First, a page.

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  • Sona Parmar

Carrots

Updated: Sep 28

Once upon a time. I remember my dad coming home from work, very proud of himself. He announced that he had discovered a new way to lose weight. (He readily admitted that credit for this discovery should not be his, rather it belonged to a client of his).


The technique? To eat a carrot before every meal.


I groaned. The pedestal that my father had been firmly placed on, had already started to shrink.


The problem was, at the time, I simply didn’t realise how ingenious this idea was. Not only was it easy to implement, this strategy allowed the filling the tummy of the dieter, it worked out their jaw (proven stress relief), produced saliva to help avert tooth decay, provided soluble fibre (carries away cholesterol and helps regular bowel movements), supplies bountiful levels beta-carotene (the vegetarian form of vitamin A) and delivered a sense of achievement (it’s no small feat to rabbit through three carrots a day).


Thinking about it now, as I eat carrots with my meal, it makes me realise that all solutions are that simple. All of them. There is no wheel that needs to be reinvented.


It could be eight glasses of water a day (the cheapest way to glowing skin, better concentration and perfect blood pressure) or walking briskly a few times a week (hello healthy spine and improved cardiovascular function). Or even sleeping by 10am (Chinese medicine, in particular, speaks volumes about which organs function optimally when we sleep at a specific time)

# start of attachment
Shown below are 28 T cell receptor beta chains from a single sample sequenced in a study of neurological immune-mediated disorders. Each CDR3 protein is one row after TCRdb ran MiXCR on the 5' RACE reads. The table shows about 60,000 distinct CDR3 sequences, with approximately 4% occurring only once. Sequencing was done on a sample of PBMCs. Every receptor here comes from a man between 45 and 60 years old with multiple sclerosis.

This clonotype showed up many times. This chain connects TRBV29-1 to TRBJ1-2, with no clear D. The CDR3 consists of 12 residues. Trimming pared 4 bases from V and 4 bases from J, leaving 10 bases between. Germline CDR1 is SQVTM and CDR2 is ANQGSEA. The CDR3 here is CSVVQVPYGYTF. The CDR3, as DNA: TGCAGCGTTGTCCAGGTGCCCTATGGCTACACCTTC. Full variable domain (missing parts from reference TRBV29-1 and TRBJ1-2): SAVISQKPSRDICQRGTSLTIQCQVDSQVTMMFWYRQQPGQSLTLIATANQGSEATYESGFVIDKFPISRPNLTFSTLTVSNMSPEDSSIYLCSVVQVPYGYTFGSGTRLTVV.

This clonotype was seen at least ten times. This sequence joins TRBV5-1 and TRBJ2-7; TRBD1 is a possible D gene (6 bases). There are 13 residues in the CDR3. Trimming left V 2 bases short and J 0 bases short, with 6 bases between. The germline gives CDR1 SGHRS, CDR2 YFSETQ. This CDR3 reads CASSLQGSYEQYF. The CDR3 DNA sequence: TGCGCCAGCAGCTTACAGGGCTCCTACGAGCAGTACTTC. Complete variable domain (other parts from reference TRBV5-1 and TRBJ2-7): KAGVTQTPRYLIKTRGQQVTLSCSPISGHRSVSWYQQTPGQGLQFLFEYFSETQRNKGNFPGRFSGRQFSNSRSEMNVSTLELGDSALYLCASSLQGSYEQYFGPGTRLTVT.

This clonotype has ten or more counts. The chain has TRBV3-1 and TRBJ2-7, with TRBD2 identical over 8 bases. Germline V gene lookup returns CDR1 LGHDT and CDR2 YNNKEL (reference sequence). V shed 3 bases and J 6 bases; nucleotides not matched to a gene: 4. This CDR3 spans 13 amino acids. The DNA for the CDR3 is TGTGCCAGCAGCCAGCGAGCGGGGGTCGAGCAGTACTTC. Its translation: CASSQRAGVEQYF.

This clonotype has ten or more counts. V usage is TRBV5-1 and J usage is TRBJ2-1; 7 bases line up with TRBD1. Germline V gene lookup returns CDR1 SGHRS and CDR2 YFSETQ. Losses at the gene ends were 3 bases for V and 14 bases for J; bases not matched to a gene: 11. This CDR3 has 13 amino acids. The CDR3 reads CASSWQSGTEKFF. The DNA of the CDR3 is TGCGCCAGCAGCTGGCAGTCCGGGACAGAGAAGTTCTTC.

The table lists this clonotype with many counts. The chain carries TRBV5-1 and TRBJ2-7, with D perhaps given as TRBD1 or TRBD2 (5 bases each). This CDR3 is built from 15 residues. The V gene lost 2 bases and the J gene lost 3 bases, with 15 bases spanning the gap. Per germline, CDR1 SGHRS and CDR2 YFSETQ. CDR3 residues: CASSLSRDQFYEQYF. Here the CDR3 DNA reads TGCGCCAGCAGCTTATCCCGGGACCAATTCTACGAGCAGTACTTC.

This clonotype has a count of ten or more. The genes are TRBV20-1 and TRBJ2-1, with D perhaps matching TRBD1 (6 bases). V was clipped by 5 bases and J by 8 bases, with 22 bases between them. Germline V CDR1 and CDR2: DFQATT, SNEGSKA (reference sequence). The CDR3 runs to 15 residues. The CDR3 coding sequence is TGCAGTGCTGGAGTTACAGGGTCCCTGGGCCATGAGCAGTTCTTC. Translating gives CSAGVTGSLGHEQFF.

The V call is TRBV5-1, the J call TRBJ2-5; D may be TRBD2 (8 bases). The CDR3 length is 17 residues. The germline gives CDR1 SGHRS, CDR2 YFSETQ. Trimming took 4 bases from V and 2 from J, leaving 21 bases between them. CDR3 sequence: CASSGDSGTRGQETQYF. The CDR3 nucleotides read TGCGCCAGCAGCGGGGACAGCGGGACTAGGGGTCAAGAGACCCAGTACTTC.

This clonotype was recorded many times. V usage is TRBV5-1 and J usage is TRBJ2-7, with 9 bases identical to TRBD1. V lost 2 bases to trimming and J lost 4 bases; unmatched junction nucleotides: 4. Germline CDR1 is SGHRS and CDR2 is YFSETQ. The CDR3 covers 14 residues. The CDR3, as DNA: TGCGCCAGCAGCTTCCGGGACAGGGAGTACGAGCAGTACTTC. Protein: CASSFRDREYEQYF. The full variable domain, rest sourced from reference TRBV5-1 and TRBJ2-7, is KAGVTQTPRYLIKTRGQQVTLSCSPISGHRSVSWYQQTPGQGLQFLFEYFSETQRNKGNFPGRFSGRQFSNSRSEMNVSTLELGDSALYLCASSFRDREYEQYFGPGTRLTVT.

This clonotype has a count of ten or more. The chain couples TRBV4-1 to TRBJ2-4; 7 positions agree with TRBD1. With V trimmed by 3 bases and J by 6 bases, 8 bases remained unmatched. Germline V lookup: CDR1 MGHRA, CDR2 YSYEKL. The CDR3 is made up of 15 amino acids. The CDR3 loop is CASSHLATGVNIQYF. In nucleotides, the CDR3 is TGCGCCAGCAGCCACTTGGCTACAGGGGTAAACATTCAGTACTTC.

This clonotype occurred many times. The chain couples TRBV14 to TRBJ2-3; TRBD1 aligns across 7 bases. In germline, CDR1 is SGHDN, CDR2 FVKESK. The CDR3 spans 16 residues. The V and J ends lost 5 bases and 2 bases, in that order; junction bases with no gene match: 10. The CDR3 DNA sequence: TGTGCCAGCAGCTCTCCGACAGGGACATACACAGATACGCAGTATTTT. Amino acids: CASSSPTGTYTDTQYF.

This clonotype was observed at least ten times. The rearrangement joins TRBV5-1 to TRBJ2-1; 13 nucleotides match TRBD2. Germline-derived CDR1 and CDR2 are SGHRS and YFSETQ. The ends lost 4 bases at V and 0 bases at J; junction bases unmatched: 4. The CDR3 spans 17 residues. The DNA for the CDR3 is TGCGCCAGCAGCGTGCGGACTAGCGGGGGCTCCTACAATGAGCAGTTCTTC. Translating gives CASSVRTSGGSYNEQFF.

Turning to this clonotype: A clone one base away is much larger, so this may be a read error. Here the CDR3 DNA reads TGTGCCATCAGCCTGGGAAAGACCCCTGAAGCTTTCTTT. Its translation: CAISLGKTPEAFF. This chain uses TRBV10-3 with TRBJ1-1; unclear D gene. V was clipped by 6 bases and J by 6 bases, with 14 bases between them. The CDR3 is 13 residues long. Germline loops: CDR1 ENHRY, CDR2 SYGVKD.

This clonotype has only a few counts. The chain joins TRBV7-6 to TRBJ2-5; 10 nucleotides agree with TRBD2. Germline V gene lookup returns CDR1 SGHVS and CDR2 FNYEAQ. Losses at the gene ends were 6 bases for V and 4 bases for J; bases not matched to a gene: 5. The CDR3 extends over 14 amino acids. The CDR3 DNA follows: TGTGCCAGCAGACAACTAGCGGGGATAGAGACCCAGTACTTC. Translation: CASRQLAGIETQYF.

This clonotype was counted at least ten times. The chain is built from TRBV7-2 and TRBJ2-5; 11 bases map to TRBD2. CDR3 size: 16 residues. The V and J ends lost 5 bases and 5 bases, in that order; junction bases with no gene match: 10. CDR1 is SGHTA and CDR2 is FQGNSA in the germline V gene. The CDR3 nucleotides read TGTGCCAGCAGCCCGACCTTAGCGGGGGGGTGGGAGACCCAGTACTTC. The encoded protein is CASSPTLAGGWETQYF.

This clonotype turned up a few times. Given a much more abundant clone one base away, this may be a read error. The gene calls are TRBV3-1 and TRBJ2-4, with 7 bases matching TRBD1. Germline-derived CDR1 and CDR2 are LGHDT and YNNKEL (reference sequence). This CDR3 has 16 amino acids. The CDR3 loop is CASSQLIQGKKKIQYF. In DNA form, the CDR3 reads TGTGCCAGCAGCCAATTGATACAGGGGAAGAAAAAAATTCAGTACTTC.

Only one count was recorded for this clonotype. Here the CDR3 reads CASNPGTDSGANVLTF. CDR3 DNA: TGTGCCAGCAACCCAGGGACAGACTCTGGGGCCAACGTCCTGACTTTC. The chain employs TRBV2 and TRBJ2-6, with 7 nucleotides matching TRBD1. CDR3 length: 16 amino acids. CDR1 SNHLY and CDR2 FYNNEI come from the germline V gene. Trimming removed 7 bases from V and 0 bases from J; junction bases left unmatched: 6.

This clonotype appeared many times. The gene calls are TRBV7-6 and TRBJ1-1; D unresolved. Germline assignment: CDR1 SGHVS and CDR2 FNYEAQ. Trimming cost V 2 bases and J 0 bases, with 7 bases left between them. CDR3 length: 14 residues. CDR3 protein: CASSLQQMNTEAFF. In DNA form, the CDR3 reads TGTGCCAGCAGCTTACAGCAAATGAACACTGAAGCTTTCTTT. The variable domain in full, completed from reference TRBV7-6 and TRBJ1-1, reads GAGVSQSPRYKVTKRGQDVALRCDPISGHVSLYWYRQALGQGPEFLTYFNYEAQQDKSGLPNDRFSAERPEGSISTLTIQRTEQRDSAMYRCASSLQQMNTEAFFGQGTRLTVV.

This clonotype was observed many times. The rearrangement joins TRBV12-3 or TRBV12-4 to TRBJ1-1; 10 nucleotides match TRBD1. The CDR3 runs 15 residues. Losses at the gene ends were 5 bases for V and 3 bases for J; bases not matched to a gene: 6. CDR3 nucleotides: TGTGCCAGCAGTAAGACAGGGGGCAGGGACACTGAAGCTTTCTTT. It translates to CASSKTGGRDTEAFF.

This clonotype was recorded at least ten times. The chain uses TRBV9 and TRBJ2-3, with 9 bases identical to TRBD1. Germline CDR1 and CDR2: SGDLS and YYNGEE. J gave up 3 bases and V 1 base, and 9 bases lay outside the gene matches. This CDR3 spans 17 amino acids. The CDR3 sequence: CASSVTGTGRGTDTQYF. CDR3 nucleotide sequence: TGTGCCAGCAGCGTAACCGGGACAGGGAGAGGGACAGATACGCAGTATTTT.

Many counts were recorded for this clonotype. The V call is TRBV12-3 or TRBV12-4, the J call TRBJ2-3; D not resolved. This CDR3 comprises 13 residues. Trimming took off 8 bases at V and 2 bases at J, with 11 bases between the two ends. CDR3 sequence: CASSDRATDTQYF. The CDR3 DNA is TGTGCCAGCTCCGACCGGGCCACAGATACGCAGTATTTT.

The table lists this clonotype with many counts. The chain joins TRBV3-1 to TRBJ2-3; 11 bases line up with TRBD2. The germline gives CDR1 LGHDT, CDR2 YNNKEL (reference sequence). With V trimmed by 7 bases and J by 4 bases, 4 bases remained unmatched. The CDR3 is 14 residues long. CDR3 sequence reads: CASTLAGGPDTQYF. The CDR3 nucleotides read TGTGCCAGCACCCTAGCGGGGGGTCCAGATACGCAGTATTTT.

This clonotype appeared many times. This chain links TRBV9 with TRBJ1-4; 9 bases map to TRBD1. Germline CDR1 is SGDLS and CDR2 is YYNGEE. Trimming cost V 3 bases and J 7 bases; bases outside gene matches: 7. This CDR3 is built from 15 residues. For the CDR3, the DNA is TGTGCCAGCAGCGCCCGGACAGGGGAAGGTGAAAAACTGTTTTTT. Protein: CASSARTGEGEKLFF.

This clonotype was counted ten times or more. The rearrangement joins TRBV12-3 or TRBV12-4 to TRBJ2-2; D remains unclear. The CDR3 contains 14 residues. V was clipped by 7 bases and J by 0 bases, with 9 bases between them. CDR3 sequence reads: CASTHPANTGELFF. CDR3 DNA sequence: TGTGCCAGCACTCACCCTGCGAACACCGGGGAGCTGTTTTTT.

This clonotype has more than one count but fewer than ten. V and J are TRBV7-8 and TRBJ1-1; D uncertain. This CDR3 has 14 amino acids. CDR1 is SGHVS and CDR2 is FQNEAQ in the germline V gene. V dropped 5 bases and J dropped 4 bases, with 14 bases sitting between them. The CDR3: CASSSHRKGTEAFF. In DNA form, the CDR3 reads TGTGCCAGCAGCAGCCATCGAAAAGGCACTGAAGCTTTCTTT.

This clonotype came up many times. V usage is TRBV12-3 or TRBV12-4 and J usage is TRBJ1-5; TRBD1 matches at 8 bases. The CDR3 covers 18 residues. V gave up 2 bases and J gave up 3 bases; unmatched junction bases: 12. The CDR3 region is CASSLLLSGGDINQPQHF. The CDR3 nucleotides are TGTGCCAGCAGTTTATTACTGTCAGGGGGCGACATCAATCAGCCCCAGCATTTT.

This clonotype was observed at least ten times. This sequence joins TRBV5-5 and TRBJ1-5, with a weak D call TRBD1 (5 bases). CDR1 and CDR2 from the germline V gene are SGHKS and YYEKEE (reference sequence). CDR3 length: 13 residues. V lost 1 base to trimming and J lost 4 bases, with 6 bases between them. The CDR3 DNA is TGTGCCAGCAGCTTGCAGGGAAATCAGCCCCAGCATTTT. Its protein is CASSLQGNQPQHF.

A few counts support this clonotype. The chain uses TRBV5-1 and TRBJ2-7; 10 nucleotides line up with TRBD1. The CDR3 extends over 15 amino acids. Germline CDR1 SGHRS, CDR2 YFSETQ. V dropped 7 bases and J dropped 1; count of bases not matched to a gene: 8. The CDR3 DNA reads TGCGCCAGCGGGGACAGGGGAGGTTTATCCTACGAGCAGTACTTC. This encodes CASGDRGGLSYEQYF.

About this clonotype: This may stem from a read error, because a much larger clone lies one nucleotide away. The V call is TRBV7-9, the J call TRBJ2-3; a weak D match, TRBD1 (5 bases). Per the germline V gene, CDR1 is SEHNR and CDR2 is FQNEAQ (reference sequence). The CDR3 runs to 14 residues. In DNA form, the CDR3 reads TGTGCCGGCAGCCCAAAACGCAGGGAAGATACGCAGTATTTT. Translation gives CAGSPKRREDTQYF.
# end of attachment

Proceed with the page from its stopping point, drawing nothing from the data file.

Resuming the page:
It’s not about getting rid of a bad habit (too much cheesecake), rather about super-imposing a good one (carrots, anyone?)


It is so deceptively simple that I don’t understand why more people aren’t doing it. Maybe because we think it’s too hard – like the struggle against what just hasn’t been working.


When you toil endlessly against what doesn’t serve, you invertedly put attention there. Where attention goes, energy flows. It’s the reason why cancer tumours grow exponentially in the first few weeks after diagnosis.


So energise the good stuff, the stuff the works, the stuff that is really, really, really easy to do, and let go of the rest.


It’s about ease and effortlessness. It’s about alignment. It’s about being receptive to the magic that is Universal flow.


And which good habit am I going to be superimposing on a bad one? To call as much as is introvertedly possible, instead of Whatsapping.


After just two days, I’m amazed how the voices in my head are already getting quieter.


Maybe they are eating carrots too.



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